In the early 1990s, three season 2 Captain N episodes were released on VHS tapes distributed by Buena Vista Home Video in the US. ("Gameboy", "Quest for the Potion of Power", and "The Trouble with Tetris"). Each tape contained one episode.

DVD releases and changes

Captain N was released in Region 1 on February 27, 2007, by Shout! Factory and Sony BMG Music Entertainment.[15] However, although the set is called The Complete Series, there are some omissions:

The DVD set is packaged in two double-disc thin packs. The booklet planned for the set was omitted due to time constraints, as no further delays were wanted.[citation needed]

DVD Name Ep # Release Date Additional Information
Captain N: The Game Master – The Complete Series 26 February 27, 2007
  • Map of Videoland-style menus
  • Character Video Bios, including narration taken directly from the text of the Captain N bible
  • Exploring Videoland: Concept art for the worlds and locations of Captain N: The Game Master
  • "Captain Nintendo" – the original Nintendo Power short story.

A single-disc release titled "Adventures in Videoland", containing 4 episodes, was released by NCircle Entertainment on July 22, 2008.

Regional DVD releases

Every episode of Season 3 is available on Australian DVD alongside the entire series of the "Super Mario World" cartoon, just like in the US.

Three of the episodes of Season 3 are available on a Japanese DVD.

Music

Film

Actor and writer Noel Clarke revealed to Digital Spy in an interview that he would like to make a live action Captain N: The Game Master movie.[17]

See also

References

  1. ^ Perlmutter, David (2018). The Encyclopedia of American Animated Television Shows. Rowman & Littlefield. pp. 109–110. ISBN 978-1538103739.
  2. ^ a b Erickson, Hal (2005). Television Cartoon Shows: An Illustrated Encyclopedia, 1949 Through 2003 (2nd ed.). McFarland & Co. pp. 178–179. ISBN 978-1476665993.
  3. ^ The Man Behind Captain Nintendo, Nintendo Player, archived from the original on 2013-09-16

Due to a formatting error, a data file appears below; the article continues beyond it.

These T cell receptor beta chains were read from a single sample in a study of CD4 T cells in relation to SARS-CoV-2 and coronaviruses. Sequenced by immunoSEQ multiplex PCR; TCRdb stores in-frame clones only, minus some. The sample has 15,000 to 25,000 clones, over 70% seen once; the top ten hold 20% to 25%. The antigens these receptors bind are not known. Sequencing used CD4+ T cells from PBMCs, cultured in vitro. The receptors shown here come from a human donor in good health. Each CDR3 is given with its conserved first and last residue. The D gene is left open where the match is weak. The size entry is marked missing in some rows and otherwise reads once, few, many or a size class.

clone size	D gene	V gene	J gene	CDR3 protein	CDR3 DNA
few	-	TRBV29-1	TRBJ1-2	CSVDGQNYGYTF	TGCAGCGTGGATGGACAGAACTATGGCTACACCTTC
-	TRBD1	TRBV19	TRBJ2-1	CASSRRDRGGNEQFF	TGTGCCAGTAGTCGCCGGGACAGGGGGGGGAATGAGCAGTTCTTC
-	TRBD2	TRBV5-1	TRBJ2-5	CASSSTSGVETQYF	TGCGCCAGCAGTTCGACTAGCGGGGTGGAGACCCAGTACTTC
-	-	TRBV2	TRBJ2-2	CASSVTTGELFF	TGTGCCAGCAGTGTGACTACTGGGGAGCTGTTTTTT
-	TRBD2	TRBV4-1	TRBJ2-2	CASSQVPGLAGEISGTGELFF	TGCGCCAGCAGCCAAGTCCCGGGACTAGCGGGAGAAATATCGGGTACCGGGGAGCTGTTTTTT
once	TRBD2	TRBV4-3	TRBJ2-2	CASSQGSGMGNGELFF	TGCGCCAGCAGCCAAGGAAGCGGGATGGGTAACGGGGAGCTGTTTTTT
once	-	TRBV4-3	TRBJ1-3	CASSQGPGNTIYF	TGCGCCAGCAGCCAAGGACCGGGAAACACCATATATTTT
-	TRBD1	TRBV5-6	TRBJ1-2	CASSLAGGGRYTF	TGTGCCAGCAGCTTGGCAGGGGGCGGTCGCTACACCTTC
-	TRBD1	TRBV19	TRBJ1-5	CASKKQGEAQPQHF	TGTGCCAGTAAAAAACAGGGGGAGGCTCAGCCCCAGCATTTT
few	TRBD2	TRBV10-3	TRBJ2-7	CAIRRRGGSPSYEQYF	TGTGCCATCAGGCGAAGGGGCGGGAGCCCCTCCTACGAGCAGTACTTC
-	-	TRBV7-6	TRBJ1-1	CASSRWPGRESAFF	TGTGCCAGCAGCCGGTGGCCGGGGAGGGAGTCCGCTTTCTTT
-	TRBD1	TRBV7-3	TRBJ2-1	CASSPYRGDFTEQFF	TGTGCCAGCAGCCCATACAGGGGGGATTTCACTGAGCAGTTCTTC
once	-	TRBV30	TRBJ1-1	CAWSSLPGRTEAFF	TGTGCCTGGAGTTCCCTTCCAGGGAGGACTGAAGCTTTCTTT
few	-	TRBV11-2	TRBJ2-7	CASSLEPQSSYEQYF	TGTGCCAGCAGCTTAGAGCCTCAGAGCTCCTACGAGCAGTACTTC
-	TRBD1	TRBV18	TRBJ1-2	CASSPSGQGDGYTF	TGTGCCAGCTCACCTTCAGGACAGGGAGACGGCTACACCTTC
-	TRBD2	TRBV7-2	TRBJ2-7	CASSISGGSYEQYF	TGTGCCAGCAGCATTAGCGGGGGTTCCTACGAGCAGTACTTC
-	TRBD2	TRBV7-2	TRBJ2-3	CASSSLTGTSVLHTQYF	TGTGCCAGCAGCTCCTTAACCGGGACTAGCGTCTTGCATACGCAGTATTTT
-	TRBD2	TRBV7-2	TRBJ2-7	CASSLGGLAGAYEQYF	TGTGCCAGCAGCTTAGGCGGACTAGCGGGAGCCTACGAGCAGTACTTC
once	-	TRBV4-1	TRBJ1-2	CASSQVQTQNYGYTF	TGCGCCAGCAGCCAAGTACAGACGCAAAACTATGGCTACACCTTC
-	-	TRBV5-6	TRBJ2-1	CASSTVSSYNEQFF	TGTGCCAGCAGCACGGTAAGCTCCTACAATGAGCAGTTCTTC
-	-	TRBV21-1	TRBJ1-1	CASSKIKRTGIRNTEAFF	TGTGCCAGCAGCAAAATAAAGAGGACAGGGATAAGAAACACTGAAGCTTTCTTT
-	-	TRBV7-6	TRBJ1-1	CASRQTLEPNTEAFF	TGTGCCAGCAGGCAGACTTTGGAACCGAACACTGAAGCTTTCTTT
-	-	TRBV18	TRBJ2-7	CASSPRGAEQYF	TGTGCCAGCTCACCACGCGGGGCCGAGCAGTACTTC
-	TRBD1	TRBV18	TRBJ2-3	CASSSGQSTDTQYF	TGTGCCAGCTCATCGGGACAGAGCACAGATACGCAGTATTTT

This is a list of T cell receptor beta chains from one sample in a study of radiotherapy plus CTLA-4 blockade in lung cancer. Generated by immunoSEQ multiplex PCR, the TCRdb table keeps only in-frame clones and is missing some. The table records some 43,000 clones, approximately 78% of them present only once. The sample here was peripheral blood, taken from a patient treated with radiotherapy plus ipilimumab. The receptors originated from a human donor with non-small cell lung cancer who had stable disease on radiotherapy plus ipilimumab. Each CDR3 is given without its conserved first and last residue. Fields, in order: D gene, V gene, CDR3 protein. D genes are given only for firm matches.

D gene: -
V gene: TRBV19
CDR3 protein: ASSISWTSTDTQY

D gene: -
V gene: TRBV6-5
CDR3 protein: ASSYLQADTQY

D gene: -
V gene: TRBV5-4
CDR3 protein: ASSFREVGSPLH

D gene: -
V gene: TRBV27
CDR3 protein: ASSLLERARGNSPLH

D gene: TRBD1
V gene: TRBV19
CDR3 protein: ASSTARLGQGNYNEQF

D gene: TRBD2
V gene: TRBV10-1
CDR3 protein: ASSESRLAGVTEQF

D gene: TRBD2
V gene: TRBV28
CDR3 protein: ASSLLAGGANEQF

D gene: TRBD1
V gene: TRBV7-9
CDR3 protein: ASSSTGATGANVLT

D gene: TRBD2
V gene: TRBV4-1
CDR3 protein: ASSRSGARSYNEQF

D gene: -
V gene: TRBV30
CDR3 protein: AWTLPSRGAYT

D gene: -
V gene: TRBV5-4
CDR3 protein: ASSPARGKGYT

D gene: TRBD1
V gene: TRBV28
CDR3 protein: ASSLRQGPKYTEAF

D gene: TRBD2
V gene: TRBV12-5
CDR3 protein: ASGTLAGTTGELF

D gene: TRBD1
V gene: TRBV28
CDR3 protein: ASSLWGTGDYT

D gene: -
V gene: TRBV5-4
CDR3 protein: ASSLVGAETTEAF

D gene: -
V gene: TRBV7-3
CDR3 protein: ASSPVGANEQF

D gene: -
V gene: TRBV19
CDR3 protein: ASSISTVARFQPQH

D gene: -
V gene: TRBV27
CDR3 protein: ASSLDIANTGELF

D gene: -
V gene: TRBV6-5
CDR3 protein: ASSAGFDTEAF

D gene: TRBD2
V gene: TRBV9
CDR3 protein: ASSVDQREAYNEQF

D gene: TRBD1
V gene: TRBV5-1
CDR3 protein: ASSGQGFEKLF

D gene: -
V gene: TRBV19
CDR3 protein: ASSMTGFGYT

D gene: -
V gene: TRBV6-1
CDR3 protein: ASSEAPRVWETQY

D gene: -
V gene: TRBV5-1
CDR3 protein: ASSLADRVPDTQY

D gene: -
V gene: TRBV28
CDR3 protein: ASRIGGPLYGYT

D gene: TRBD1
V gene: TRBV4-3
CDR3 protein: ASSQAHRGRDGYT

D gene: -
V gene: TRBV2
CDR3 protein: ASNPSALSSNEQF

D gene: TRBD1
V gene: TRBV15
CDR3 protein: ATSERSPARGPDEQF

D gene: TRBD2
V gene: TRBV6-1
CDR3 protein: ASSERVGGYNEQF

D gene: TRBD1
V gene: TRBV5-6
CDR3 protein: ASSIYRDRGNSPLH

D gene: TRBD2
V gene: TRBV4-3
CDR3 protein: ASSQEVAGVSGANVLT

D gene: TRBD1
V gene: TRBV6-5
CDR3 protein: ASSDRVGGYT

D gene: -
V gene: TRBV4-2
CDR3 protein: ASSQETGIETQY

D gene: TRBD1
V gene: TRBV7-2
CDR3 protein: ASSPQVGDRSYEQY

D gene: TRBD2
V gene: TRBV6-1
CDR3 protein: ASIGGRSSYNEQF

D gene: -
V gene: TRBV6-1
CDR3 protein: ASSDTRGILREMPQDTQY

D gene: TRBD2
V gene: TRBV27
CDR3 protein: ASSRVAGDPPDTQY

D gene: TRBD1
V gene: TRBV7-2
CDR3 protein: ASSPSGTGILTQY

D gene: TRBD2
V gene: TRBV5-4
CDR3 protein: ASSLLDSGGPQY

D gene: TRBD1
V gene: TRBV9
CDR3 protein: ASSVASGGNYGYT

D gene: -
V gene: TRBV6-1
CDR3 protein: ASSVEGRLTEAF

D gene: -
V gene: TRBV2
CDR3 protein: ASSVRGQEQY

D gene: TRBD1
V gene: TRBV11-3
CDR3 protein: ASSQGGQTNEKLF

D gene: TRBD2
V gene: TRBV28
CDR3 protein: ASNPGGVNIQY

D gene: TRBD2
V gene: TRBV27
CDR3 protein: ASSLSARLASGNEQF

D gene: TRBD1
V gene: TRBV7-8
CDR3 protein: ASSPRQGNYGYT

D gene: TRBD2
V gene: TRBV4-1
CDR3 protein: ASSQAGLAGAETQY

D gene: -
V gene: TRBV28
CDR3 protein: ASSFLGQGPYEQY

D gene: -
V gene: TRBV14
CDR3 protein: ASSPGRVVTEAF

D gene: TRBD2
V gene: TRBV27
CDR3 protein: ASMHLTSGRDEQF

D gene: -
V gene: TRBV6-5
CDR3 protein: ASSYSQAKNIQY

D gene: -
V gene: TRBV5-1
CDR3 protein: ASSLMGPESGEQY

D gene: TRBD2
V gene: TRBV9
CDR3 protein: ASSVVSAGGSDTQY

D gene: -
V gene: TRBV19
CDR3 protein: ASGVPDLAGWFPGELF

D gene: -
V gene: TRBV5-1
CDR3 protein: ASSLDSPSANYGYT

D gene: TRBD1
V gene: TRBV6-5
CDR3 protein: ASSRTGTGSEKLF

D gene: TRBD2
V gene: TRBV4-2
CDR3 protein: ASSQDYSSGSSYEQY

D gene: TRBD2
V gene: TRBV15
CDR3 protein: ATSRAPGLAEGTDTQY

4. ^ Seanbaby, "Memorial to Captain N: Kevin," Electronic Gaming Monthly 229 (June 2008): 90.
  5. ^ Seanbaby, "Memorial to Captain N: Simon Belmont," Electronic Gaming Monthly 229 (June 2008): 91.
  6. ^ Seanbaby, "Memorial to Captain N: Kid Icarus," Electronic Gaming Monthly 229 (June 2008): 91.
  7. ^ Seanbaby, "Memorial to Captain N: Mega Man," Electronic Gaming Monthly 229 (June 2008): 91.
  8. ^ Seanbaby, "Memorial to Captain N: Game Boy," Electronic Gaming Monthly 229 (June 2008): 91.
  9. ^ Seanbaby, "Memorial to Captain N: Mother Brain," Electronic Gaming Monthly 229 (June 2008): 91.
  10. ^ Seanbaby, "Memorial to Captain N: King Hippo," Electronic Gaming Monthly 229 (June 2008): 91.
  11. ^ Seanbaby, "Memorial to Captain N: Eggplant Wizard," Electronic Gaming Monthly 229 (June 2008): 91.
  12. ^ Interview with Jeffrey Scott, The Unofficial Captain N Homepage
  13. ^ "Funny Pages. 1UP.COM. 1. Retrieved October 16, 2008.
  14. ^ Crichton, John. "Brian Ward Shouts Up Captain N on DVD Archived March 22, 2007, at the Wayback Machine." Toonzone. February 23, 2007.
  15. ^ "Captain N: The Game Master - The Complete Series". TV Shows on DVD. 27 February 2007. Archived from the original on 2010-05-11. Retrieved 2 March 2018.
  16. ^ "Captain N replacement dvd". Shout! Factory Community. Archived from the original on 2008-12-03.
  17. ^ May, Bex April (January 4, 2020). "Noel Clarke reveals Nintendo video game movie adaptation he plans to make next". Digital Spy. Retrieved April 14, 2020.

Informational sites